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Police chief admits to fake stop and search figures

THE Chief Constable of Police Scotland, Stephen House, has conceded that "some" stop and searches carried out by his officers are "made up".

House said the vast majority are conducted "properly" but he admitted having "concerns" about allegations of officers putting in ghost entries into the system.

He also defended his right to a controversial allowance to help pay his housing costs, saying: "I took the package as offered to me, and I'm not about to renegotiate it."

Stop and search is a tactic promoted by House and used to catch suspects in possession of drugs, knives and stolen goods.

Over 500,000 searches have been carried out since the formation of Police Scotland last year.

However, former officers told this newspaper that police were making up bogus stop searches due to the pressure from their bosses to keep the numbers up.

The system for entering details of a search does not require a name and address to be input, an omission it is claimed results in bogus entries.

In an interview with the Sunday Herald, House said he had not heard this, but added: "I'm not naive enough to think that there aren't occasions where, out of the number of stop and searches we do, there aren't one or two that we feel are not high quality. Unfortunately, on occasion, you get cops that cut corners. The vast majority of them are done properly."

Asked if the allegations concerned him, he said: "Of course it concerns me." He added that "precious few complaints" were made about stop searches, but when it was put to him that there would be no-one to complain if some searches were made up, he said: "Well, yeah, some of them are being made up. You're not suggesting the majority are."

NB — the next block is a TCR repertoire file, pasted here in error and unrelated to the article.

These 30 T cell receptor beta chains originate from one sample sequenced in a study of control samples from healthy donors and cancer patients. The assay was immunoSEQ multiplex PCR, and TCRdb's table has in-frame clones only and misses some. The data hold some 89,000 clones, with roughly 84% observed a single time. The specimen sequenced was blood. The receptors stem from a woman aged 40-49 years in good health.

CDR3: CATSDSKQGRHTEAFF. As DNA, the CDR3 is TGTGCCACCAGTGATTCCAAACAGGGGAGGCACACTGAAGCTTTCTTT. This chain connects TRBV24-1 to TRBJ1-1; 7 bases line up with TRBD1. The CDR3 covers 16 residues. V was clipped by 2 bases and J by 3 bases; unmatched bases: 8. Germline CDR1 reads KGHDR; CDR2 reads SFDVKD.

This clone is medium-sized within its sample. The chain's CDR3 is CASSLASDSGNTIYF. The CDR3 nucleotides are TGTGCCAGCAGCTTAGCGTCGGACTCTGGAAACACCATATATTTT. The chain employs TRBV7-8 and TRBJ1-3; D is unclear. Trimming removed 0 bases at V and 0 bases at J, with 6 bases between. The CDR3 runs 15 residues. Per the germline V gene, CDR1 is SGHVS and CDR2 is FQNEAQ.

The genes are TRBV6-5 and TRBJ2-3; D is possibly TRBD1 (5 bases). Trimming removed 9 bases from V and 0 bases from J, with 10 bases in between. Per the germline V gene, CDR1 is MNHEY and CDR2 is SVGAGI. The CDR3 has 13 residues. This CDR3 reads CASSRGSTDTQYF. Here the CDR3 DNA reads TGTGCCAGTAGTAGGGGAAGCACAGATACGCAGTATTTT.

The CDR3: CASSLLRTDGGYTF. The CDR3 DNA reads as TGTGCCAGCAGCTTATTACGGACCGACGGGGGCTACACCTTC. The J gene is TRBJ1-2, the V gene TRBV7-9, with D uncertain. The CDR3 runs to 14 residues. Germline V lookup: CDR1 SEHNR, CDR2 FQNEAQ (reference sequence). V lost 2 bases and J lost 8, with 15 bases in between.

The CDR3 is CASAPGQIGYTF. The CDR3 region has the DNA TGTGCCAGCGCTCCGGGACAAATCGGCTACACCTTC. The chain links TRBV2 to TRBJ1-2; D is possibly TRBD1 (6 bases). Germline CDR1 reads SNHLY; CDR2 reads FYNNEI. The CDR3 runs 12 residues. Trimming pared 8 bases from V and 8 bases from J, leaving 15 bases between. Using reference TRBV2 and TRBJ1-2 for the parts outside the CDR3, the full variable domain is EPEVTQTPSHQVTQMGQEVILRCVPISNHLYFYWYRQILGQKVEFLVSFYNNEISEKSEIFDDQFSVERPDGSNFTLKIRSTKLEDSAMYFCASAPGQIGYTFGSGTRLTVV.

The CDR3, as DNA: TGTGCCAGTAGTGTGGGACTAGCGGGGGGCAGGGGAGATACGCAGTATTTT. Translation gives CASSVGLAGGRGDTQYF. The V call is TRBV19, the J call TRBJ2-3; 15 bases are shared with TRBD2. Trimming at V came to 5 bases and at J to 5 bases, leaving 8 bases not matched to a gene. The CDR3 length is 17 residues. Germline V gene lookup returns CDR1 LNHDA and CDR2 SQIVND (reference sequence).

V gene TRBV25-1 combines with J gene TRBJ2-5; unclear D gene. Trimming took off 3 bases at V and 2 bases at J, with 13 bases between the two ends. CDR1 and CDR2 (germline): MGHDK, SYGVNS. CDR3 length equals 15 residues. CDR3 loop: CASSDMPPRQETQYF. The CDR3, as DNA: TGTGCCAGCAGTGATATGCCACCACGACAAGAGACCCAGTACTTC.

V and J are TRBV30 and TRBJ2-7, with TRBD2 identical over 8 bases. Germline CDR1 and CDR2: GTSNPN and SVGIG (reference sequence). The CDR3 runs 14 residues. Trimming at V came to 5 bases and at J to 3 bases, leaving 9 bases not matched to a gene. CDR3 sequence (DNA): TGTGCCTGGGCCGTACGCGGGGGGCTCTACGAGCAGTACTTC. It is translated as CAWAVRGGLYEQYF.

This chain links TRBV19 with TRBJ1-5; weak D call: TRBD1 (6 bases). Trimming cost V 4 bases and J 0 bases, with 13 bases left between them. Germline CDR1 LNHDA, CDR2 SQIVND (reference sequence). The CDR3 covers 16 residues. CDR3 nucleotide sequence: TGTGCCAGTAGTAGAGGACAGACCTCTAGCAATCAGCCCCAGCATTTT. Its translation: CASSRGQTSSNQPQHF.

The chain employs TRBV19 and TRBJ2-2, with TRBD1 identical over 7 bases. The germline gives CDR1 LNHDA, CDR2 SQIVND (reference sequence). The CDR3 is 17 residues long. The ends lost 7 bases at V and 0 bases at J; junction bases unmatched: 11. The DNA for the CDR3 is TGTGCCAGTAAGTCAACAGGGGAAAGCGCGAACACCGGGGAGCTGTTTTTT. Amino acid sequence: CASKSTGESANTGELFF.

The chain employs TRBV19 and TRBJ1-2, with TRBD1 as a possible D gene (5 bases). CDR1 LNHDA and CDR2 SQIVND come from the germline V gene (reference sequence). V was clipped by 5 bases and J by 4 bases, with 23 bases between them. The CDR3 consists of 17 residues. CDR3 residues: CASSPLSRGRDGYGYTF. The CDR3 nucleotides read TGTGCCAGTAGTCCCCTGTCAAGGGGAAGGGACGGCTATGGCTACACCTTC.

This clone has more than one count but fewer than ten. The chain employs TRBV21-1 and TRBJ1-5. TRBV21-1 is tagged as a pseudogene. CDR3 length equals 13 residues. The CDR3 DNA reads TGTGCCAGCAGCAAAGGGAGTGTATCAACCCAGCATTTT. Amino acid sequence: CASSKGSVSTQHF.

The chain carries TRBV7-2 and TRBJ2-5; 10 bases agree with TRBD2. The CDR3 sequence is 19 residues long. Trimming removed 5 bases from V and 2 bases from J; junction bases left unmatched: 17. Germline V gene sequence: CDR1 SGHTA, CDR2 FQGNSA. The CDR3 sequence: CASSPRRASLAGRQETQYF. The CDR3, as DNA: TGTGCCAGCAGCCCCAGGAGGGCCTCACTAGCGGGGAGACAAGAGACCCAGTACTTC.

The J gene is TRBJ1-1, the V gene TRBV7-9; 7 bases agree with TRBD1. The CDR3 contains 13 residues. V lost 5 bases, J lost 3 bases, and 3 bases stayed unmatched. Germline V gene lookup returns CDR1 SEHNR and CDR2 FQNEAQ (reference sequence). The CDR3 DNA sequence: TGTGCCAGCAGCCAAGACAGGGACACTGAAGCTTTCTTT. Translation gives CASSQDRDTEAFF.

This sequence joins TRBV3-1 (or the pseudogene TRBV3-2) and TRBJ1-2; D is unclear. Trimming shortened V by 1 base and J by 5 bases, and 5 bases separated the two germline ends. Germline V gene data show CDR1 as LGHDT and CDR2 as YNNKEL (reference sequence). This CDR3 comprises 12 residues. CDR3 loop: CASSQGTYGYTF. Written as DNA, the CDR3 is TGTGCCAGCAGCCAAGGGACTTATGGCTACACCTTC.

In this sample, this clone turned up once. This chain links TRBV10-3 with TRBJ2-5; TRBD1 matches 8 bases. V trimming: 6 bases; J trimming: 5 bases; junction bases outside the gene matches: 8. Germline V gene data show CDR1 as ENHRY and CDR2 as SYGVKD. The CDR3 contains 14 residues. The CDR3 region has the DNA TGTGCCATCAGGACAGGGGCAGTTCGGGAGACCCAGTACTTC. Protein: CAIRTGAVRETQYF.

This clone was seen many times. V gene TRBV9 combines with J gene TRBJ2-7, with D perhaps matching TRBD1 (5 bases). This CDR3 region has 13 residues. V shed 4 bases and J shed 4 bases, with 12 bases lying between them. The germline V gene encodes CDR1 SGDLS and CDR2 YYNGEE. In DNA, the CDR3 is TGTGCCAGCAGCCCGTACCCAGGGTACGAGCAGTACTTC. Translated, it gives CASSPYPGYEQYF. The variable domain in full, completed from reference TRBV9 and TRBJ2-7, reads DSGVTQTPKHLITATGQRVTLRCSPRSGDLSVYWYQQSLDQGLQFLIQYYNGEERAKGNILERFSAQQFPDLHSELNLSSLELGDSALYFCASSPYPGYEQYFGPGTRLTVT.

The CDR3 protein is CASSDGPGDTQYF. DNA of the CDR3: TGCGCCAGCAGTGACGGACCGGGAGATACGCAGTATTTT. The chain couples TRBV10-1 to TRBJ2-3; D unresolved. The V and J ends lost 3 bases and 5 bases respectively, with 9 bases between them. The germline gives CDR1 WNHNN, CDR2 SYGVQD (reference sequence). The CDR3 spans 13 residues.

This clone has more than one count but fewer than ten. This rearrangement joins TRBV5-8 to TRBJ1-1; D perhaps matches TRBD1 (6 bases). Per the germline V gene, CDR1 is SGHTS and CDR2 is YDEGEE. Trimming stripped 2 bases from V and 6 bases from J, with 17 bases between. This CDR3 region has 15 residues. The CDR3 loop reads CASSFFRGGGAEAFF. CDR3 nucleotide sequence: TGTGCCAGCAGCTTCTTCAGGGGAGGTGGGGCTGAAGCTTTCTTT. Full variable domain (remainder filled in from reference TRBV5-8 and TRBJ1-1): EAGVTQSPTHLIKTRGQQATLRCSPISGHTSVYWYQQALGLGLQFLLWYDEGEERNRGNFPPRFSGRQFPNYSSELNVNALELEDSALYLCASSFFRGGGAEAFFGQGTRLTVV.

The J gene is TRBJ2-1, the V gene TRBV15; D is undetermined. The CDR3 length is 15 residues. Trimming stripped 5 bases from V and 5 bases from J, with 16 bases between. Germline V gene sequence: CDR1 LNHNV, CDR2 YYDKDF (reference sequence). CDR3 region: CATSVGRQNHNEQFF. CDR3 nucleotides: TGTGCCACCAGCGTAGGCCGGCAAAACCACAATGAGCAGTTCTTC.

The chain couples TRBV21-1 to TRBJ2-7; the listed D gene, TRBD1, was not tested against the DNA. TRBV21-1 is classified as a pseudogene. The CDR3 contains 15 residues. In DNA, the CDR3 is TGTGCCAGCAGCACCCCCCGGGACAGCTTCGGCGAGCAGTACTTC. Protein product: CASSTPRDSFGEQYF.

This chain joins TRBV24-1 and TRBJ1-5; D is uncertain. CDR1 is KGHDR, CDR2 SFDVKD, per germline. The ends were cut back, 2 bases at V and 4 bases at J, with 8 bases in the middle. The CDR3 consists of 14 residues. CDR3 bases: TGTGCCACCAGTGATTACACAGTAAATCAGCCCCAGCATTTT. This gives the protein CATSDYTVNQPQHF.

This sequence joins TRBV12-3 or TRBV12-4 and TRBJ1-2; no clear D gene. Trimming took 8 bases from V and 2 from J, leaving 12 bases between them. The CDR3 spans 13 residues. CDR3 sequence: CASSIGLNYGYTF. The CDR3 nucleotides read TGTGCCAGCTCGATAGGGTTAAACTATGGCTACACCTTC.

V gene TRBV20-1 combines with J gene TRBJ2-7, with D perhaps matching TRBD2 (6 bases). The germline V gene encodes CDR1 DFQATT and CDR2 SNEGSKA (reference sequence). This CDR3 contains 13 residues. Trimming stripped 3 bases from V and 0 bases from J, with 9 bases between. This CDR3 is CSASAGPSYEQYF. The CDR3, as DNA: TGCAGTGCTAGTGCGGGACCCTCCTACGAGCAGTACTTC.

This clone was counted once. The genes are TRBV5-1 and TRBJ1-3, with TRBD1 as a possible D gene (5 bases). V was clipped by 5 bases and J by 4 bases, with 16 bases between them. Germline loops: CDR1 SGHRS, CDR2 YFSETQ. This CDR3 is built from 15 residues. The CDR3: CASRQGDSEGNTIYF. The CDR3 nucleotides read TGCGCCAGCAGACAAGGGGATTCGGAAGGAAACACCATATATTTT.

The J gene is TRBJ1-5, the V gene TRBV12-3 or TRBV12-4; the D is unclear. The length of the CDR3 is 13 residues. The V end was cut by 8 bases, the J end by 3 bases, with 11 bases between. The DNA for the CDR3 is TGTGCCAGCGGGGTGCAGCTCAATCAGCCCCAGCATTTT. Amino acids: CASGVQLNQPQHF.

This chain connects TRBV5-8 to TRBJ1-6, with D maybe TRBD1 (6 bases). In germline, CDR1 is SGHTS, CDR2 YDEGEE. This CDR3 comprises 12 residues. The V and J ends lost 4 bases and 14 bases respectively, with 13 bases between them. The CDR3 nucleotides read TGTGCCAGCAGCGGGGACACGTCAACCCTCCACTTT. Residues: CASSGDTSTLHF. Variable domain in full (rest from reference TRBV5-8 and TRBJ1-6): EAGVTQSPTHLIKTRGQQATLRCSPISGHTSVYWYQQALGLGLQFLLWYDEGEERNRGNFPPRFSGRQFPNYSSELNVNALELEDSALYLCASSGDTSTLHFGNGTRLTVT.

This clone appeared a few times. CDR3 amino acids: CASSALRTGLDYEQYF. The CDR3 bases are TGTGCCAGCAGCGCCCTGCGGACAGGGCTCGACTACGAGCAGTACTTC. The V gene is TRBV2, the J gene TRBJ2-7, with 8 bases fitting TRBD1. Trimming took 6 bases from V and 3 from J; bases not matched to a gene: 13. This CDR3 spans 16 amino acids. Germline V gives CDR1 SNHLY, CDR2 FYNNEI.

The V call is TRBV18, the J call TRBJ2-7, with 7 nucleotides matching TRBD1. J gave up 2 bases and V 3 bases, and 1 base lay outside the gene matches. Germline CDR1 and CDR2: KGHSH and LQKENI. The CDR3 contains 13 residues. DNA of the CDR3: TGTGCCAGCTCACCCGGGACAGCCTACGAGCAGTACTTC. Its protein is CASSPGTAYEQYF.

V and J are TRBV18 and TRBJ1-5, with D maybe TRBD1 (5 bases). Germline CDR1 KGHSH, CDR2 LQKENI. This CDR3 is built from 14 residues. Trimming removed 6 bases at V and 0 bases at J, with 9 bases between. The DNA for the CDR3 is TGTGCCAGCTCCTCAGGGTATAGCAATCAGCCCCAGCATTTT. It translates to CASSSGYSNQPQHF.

On his housing allowance, the perk older officers still receive, he said: "I have to say to you, it's been part of my terms and conditions since 1981 ... It's the same for every single officer who joined before 1994."

On whether it was unfair for him to get help with his mortgage while civilian police staff jobs were being cut, he said: "You call it that, 'special help with your mortgage', but it's just another line in the pay packet. I don't see it like that ... [Police staff] took the job that they took under terms and conditions. They have taken voluntary redundancy under very clear terms and conditions. Each person deals with life in their own way."

Gerry Crawley, a regional organiser for the trade union Unison, said: "We are all meant to be in this together, but the cuts are focused on support staff. Not all police officers get a cut of the £10 million housing allowance, only a proportion. I'm sure most officers would support the retention of jobs across the country, rather than see some colleagues get an historic allowance. It is not right and not fair."

Graeme Pearson, the Scottish Labour spokesman for justice and a former police chief, said: "There's a growing acknowledgement that for negative stop searches nobody at headquarters can check to see if they have taken place.

"When I asked about this issue at the sub- committee on policing, it was acknowledged there was a problem."

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